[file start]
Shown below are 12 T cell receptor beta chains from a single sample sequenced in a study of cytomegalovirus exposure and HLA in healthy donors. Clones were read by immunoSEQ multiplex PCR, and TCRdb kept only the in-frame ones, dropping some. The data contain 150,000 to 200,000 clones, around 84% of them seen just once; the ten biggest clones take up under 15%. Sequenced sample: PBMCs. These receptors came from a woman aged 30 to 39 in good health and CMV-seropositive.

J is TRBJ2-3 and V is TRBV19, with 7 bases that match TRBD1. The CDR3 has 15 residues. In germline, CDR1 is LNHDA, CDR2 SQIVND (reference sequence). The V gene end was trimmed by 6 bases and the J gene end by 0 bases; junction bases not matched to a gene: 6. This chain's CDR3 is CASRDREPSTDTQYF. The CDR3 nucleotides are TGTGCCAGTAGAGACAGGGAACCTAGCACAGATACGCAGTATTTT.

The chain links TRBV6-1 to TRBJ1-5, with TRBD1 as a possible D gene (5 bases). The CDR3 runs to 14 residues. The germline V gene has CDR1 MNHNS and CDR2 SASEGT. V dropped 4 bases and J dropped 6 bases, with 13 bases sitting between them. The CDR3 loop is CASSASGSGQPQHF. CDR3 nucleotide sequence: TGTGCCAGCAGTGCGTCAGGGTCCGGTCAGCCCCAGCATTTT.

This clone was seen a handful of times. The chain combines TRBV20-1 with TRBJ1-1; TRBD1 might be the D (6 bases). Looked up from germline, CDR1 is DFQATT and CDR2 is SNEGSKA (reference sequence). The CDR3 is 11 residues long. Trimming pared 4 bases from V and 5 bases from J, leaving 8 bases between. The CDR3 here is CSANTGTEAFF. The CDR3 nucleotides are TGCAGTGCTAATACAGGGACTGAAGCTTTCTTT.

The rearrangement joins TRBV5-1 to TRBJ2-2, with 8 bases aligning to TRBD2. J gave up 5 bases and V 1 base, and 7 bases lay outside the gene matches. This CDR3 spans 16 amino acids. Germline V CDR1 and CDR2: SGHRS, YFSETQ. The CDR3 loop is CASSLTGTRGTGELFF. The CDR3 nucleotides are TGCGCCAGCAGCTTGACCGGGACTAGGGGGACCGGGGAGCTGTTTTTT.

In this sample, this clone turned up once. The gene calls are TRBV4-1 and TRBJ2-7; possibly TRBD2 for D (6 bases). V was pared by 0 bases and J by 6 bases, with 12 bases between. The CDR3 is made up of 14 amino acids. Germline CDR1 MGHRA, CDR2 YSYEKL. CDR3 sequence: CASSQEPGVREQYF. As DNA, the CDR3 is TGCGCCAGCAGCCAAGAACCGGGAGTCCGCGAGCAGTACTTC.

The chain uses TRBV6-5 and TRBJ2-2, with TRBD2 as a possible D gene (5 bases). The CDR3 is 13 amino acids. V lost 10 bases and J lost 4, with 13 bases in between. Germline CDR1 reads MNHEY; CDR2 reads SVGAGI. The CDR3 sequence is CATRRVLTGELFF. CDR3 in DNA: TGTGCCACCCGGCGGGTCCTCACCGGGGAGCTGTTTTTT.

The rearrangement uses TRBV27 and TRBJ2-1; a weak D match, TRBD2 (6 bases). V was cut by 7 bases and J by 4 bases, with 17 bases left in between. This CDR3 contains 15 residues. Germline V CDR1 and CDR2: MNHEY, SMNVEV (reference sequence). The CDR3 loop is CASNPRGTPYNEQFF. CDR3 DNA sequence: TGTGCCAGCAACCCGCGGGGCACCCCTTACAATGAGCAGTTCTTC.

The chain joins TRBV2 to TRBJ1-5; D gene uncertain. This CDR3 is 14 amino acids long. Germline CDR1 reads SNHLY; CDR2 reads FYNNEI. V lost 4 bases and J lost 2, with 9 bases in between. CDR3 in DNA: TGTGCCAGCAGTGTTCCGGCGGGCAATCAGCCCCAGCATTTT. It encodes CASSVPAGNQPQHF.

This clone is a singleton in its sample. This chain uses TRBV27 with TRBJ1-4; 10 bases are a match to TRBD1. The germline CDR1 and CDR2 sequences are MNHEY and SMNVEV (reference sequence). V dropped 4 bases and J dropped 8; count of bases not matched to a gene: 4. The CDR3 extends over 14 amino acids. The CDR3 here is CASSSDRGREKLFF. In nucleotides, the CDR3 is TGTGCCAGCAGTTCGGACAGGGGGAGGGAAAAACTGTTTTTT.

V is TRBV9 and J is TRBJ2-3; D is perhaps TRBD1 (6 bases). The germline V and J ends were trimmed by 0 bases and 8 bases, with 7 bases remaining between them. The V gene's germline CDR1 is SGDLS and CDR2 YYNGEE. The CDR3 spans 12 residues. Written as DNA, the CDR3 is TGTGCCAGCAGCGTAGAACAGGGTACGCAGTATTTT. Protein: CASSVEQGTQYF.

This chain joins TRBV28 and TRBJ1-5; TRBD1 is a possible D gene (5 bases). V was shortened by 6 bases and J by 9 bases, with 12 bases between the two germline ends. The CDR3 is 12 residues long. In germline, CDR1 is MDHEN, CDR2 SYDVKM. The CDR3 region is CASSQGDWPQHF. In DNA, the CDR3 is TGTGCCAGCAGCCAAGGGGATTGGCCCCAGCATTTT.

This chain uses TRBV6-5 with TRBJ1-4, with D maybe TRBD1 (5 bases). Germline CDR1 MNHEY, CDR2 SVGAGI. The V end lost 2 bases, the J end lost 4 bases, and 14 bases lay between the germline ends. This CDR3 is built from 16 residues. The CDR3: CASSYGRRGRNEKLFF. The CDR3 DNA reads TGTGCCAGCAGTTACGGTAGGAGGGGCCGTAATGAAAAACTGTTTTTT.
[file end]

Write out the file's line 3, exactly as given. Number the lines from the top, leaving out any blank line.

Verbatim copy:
The chain links TRBV6-1 to TRBJ1-5, with TRBD1 as a possible D gene (5 bases). The CDR3 runs to 14 residues. The germline V gene has CDR1 MNHNS and CDR2 SASEGT. V dropped 4 bases and J dropped 6 bases, with 13 bases sitting between them. The CDR3 loop is CASSASGSGQPQHF. CDR3 nucleotide sequence: TGTGCCAGCAGTGCGTCAGGGTCCGGTCAGCCCCAGCATTTT.